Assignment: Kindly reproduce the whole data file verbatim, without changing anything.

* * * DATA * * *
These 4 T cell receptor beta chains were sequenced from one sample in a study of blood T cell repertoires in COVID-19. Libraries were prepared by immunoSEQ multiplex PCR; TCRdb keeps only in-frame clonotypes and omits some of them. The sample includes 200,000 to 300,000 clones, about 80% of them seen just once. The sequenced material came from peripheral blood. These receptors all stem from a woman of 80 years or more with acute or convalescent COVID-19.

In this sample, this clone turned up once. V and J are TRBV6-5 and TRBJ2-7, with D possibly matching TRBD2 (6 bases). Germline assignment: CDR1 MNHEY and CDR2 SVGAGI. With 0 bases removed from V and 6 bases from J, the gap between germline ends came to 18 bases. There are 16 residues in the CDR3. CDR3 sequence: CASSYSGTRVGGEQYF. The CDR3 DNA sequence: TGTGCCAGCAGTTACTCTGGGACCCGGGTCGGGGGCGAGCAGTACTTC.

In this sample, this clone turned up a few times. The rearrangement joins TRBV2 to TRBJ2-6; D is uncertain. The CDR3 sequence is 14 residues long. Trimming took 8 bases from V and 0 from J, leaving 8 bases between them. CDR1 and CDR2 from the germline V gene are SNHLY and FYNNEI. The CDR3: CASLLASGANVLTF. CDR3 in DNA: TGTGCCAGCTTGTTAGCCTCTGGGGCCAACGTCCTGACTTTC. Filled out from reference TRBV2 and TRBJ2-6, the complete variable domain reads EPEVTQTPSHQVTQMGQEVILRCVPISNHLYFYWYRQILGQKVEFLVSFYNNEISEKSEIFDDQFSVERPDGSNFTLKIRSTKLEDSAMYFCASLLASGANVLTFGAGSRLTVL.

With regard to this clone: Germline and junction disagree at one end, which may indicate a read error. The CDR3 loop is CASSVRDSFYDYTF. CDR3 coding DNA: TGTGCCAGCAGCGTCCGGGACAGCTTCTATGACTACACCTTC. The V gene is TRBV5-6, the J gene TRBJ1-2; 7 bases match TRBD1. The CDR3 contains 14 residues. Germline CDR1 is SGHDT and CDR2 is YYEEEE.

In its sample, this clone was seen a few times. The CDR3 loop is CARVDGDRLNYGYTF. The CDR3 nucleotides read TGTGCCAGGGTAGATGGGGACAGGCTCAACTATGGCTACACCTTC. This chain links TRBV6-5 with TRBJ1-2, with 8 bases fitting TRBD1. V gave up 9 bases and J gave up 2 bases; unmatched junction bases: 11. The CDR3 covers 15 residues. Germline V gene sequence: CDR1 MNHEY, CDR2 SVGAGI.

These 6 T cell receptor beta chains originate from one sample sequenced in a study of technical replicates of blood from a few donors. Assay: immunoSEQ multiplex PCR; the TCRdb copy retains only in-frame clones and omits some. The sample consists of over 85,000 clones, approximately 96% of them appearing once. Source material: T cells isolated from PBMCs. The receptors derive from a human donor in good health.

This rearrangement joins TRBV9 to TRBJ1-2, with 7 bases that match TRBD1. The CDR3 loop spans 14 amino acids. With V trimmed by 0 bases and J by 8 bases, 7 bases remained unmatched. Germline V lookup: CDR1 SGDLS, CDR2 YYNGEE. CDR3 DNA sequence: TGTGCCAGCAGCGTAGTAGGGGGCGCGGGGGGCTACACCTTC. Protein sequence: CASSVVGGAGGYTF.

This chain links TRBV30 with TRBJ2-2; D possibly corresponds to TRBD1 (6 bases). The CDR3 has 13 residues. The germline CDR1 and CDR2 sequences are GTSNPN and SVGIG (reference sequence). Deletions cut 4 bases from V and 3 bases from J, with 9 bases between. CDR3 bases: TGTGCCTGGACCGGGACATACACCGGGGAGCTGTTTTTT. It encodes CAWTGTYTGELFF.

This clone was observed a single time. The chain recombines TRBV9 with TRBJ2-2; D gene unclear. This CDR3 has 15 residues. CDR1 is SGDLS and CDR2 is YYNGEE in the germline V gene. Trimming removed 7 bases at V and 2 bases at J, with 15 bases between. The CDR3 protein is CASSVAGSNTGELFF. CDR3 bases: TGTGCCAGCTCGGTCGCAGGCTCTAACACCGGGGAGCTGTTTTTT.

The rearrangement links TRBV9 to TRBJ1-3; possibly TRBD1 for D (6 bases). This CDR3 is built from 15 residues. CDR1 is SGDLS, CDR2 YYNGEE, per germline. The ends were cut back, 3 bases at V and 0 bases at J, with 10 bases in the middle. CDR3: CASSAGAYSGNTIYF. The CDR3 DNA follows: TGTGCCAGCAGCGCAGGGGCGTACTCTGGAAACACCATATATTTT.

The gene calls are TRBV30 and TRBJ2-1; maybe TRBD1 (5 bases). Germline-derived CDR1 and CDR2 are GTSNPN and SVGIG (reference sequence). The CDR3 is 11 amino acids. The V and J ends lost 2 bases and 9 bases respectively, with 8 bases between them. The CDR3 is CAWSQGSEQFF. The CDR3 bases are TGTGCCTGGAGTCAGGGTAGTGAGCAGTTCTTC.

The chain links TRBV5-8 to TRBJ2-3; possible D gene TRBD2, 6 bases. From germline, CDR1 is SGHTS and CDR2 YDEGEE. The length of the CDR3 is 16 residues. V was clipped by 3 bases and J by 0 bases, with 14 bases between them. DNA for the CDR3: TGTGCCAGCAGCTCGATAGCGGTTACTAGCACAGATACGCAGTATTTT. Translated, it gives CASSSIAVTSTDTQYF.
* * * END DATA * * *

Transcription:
These 4 T cell receptor beta chains were sequenced from one sample in a study of blood T cell repertoires in COVID-19. Libraries were prepared by immunoSEQ multiplex PCR; TCRdb keeps only in-frame clonotypes and omits some of them. The sample includes 200,000 to 300,000 clones, about 80% of them seen just once. The sequenced material came from peripheral blood. These receptors all stem from a woman of 80 years or more with acute or convalescent COVID-19.

In this sample, this clone turned up once. V and J are TRBV6-5 and TRBJ2-7, with D possibly matching TRBD2 (6 bases). Germline assignment: CDR1 MNHEY and CDR2 SVGAGI. With 0 bases removed from V and 6 bases from J, the gap between germline ends came to 18 bases. There are 16 residues in the CDR3. CDR3 sequence: CASSYSGTRVGGEQYF. The CDR3 DNA sequence: TGTGCCAGCAGTTACTCTGGGACCCGGGTCGGGGGCGAGCAGTACTTC.

In this sample, this clone turned up a few times. The rearrangement joins TRBV2 to TRBJ2-6; D is uncertain. The CDR3 sequence is 14 residues long. Trimming took 8 bases from V and 0 from J, leaving 8 bases between them. CDR1 and CDR2 from the germline V gene are SNHLY and FYNNEI. The CDR3: CASLLASGANVLTF. CDR3 in DNA: TGTGCCAGCTTGTTAGCCTCTGGGGCCAACGTCCTGACTTTC. Filled out from reference TRBV2 and TRBJ2-6, the complete variable domain reads EPEVTQTPSHQVTQMGQEVILRCVPISNHLYFYWYRQILGQKVEFLVSFYNNEISEKSEIFDDQFSVERPDGSNFTLKIRSTKLEDSAMYFCASLLASGANVLTFGAGSRLTVL.

With regard to this clone: Germline and junction disagree at one end, which may indicate a read error. The CDR3 loop is CASSVRDSFYDYTF. CDR3 coding DNA: TGTGCCAGCAGCGTCCGGGACAGCTTCTATGACTACACCTTC. The V gene is TRBV5-6, the J gene TRBJ1-2; 7 bases match TRBD1. The CDR3 contains 14 residues. Germline CDR1 is SGHDT and CDR2 is YYEEEE.

In its sample, this clone was seen a few times. The CDR3 loop is CARVDGDRLNYGYTF. The CDR3 nucleotides read TGTGCCAGGGTAGATGGGGACAGGCTCAACTATGGCTACACCTTC. This chain links TRBV6-5 with TRBJ1-2, with 8 bases fitting TRBD1. V gave up 9 bases and J gave up 2 bases; unmatched junction bases: 11. The CDR3 covers 15 residues. Germline V gene sequence: CDR1 MNHEY, CDR2 SVGAGI.

These 6 T cell receptor beta chains originate from one sample sequenced in a study of technical replicates of blood from a few donors. Assay: immunoSEQ multiplex PCR; the TCRdb copy retains only in-frame clones and omits some. The sample consists of over 85,000 clones, approximately 96% of them appearing once. Source material: T cells isolated from PBMCs. The receptors derive from a human donor in good health.

This rearrangement joins TRBV9 to TRBJ1-2, with 7 bases that match TRBD1. The CDR3 loop spans 14 amino acids. With V trimmed by 0 bases and J by 8 bases, 7 bases remained unmatched. Germline V lookup: CDR1 SGDLS, CDR2 YYNGEE. CDR3 DNA sequence: TGTGCCAGCAGCGTAGTAGGGGGCGCGGGGGGCTACACCTTC. Protein sequence: CASSVVGGAGGYTF.

This chain links TRBV30 with TRBJ2-2; D possibly corresponds to TRBD1 (6 bases). The CDR3 has 13 residues. The germline CDR1 and CDR2 sequences are GTSNPN and SVGIG (reference sequence). Deletions cut 4 bases from V and 3 bases from J, with 9 bases between. CDR3 bases: TGTGCCTGGACCGGGACATACACCGGGGAGCTGTTTTTT. It encodes CAWTGTYTGELFF.

This clone was observed a single time. The chain recombines TRBV9 with TRBJ2-2; D gene unclear. This CDR3 has 15 residues. CDR1 is SGDLS and CDR2 is YYNGEE in the germline V gene. Trimming removed 7 bases at V and 2 bases at J, with 15 bases between. The CDR3 protein is CASSVAGSNTGELFF. CDR3 bases: TGTGCCAGCTCGGTCGCAGGCTCTAACACCGGGGAGCTGTTTTTT.

The rearrangement links TRBV9 to TRBJ1-3; possibly TRBD1 for D (6 bases). This CDR3 is built from 15 residues. CDR1 is SGDLS, CDR2 YYNGEE, per germline. The ends were cut back, 3 bases at V and 0 bases at J, with 10 bases in the middle. CDR3: CASSAGAYSGNTIYF. The CDR3 DNA follows: TGTGCCAGCAGCGCAGGGGCGTACTCTGGAAACACCATATATTTT.

The gene calls are TRBV30 and TRBJ2-1; maybe TRBD1 (5 bases). Germline-derived CDR1 and CDR2 are GTSNPN and SVGIG (reference sequence). The CDR3 is 11 amino acids. The V and J ends lost 2 bases and 9 bases respectively, with 8 bases between them. The CDR3 is CAWSQGSEQFF. The CDR3 bases are TGTGCCTGGAGTCAGGGTAGTGAGCAGTTCTTC.

The chain links TRBV5-8 to TRBJ2-3; possible D gene TRBD2, 6 bases. From germline, CDR1 is SGHTS and CDR2 YDEGEE. The length of the CDR3 is 16 residues. V was clipped by 3 bases and J by 0 bases, with 14 bases between them. DNA for the CDR3: TGTGCCAGCAGCTCGATAGCGGTTACTAGCACAGATACGCAGTATTTT. Translated, it gives CASSSIAVTSTDTQYF.